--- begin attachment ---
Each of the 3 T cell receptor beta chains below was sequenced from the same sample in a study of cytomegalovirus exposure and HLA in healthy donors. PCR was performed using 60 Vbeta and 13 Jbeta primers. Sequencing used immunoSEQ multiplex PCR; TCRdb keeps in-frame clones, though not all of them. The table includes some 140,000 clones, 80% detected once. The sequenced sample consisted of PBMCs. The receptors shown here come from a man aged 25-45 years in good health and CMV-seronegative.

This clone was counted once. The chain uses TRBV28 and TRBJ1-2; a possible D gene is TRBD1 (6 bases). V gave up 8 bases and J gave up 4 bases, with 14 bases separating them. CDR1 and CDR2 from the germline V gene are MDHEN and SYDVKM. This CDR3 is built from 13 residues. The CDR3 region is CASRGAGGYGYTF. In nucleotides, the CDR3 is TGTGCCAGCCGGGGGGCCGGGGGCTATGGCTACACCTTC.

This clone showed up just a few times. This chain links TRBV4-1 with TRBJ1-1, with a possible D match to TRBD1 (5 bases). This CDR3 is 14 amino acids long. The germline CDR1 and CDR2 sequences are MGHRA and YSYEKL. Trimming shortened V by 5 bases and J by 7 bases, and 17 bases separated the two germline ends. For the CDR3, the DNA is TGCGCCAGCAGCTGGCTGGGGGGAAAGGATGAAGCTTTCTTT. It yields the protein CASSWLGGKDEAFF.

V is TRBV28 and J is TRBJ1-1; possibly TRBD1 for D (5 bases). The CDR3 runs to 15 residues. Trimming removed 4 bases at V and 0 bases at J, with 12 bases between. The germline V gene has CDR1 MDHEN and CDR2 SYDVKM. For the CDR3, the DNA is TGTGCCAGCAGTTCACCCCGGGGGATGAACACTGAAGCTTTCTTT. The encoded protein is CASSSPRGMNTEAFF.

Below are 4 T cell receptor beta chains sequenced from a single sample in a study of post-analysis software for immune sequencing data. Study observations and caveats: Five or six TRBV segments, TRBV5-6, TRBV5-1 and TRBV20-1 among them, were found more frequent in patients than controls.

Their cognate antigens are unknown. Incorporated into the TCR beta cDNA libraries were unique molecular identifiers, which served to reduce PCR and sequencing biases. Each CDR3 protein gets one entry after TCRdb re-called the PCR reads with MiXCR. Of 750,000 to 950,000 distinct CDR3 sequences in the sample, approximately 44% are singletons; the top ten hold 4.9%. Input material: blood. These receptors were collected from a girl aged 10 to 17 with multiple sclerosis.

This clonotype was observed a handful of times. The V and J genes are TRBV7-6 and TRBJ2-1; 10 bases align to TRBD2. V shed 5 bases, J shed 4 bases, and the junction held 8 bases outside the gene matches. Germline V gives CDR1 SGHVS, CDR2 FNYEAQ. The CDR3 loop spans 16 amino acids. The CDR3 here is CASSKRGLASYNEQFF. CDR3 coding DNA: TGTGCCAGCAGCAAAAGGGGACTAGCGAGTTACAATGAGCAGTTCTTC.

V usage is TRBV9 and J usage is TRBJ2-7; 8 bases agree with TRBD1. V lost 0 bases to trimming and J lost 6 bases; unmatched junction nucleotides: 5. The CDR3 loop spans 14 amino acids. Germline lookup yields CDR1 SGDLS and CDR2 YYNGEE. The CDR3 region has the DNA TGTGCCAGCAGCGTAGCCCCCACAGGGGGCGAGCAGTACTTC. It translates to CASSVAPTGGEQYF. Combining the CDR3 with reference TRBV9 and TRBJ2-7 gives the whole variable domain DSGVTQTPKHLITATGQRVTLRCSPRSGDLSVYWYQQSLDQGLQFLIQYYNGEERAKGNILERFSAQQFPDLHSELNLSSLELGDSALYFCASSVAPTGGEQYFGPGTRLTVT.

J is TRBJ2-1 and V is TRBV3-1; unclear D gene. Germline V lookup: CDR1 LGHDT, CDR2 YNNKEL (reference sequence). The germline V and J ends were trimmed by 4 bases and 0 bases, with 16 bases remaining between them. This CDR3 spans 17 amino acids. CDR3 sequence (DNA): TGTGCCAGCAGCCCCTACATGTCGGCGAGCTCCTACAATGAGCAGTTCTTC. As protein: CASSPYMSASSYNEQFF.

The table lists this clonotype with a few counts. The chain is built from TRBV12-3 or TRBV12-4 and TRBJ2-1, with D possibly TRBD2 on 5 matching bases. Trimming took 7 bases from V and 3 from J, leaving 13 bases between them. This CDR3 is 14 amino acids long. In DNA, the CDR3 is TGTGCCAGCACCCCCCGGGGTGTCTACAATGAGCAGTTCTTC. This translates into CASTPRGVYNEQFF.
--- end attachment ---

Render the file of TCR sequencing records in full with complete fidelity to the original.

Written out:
Each of the 3 T cell receptor beta chains below was sequenced from the same sample in a study of cytomegalovirus exposure and HLA in healthy donors. PCR was performed using 60 Vbeta and 13 Jbeta primers. Sequencing used immunoSEQ multiplex PCR; TCRdb keeps in-frame clones, though not all of them. The table includes some 140,000 clones, 80% detected once. The sequenced sample consisted of PBMCs. The receptors shown here come from a man aged 25-45 years in good health and CMV-seronegative.

This clone was counted once. The chain uses TRBV28 and TRBJ1-2; a possible D gene is TRBD1 (6 bases). V gave up 8 bases and J gave up 4 bases, with 14 bases separating them. CDR1 and CDR2 from the germline V gene are MDHEN and SYDVKM. This CDR3 is built from 13 residues. The CDR3 region is CASRGAGGYGYTF. In nucleotides, the CDR3 is TGTGCCAGCCGGGGGGCCGGGGGCTATGGCTACACCTTC.

This clone showed up just a few times. This chain links TRBV4-1 with TRBJ1-1, with a possible D match to TRBD1 (5 bases). This CDR3 is 14 amino acids long. The germline CDR1 and CDR2 sequences are MGHRA and YSYEKL. Trimming shortened V by 5 bases and J by 7 bases, and 17 bases separated the two germline ends. For the CDR3, the DNA is TGCGCCAGCAGCTGGCTGGGGGGAAAGGATGAAGCTTTCTTT. It yields the protein CASSWLGGKDEAFF.

V is TRBV28 and J is TRBJ1-1; possibly TRBD1 for D (5 bases). The CDR3 runs to 15 residues. Trimming removed 4 bases at V and 0 bases at J, with 12 bases between. The germline V gene has CDR1 MDHEN and CDR2 SYDVKM. For the CDR3, the DNA is TGTGCCAGCAGTTCACCCCGGGGGATGAACACTGAAGCTTTCTTT. The encoded protein is CASSSPRGMNTEAFF.

Below are 4 T cell receptor beta chains sequenced from a single sample in a study of post-analysis software for immune sequencing data. Study observations and caveats: Five or six TRBV segments, TRBV5-6, TRBV5-1 and TRBV20-1 among them, were found more frequent in patients than controls.

Their cognate antigens are unknown. Incorporated into the TCR beta cDNA libraries were unique molecular identifiers, which served to reduce PCR and sequencing biases. Each CDR3 protein gets one entry after TCRdb re-called the PCR reads with MiXCR. Of 750,000 to 950,000 distinct CDR3 sequences in the sample, approximately 44% are singletons; the top ten hold 4.9%. Input material: blood. These receptors were collected from a girl aged 10 to 17 with multiple sclerosis.

This clonotype was observed a handful of times. The V and J genes are TRBV7-6 and TRBJ2-1; 10 bases align to TRBD2. V shed 5 bases, J shed 4 bases, and the junction held 8 bases outside the gene matches. Germline V gives CDR1 SGHVS, CDR2 FNYEAQ. The CDR3 loop spans 16 amino acids. The CDR3 here is CASSKRGLASYNEQFF. CDR3 coding DNA: TGTGCCAGCAGCAAAAGGGGACTAGCGAGTTACAATGAGCAGTTCTTC.

V usage is TRBV9 and J usage is TRBJ2-7; 8 bases agree with TRBD1. V lost 0 bases to trimming and J lost 6 bases; unmatched junction nucleotides: 5. The CDR3 loop spans 14 amino acids. Germline lookup yields CDR1 SGDLS and CDR2 YYNGEE. The CDR3 region has the DNA TGTGCCAGCAGCGTAGCCCCCACAGGGGGCGAGCAGTACTTC. It translates to CASSVAPTGGEQYF. Combining the CDR3 with reference TRBV9 and TRBJ2-7 gives the whole variable domain DSGVTQTPKHLITATGQRVTLRCSPRSGDLSVYWYQQSLDQGLQFLIQYYNGEERAKGNILERFSAQQFPDLHSELNLSSLELGDSALYFCASSVAPTGGEQYFGPGTRLTVT.

J is TRBJ2-1 and V is TRBV3-1; unclear D gene. Germline V lookup: CDR1 LGHDT, CDR2 YNNKEL (reference sequence). The germline V and J ends were trimmed by 4 bases and 0 bases, with 16 bases remaining between them. This CDR3 spans 17 amino acids. CDR3 sequence (DNA): TGTGCCAGCAGCCCCTACATGTCGGCGAGCTCCTACAATGAGCAGTTCTTC. As protein: CASSPYMSASSYNEQFF.

The table lists this clonotype with a few counts. The chain is built from TRBV12-3 or TRBV12-4 and TRBJ2-1, with D possibly TRBD2 on 5 matching bases. Trimming took 7 bases from V and 3 from J, leaving 13 bases between them. This CDR3 is 14 amino acids long. In DNA, the CDR3 is TGTGCCAGCACCCCCCGGGGTGTCTACAATGAGCAGTTCTTC. This translates into CASTPRGVYNEQFF.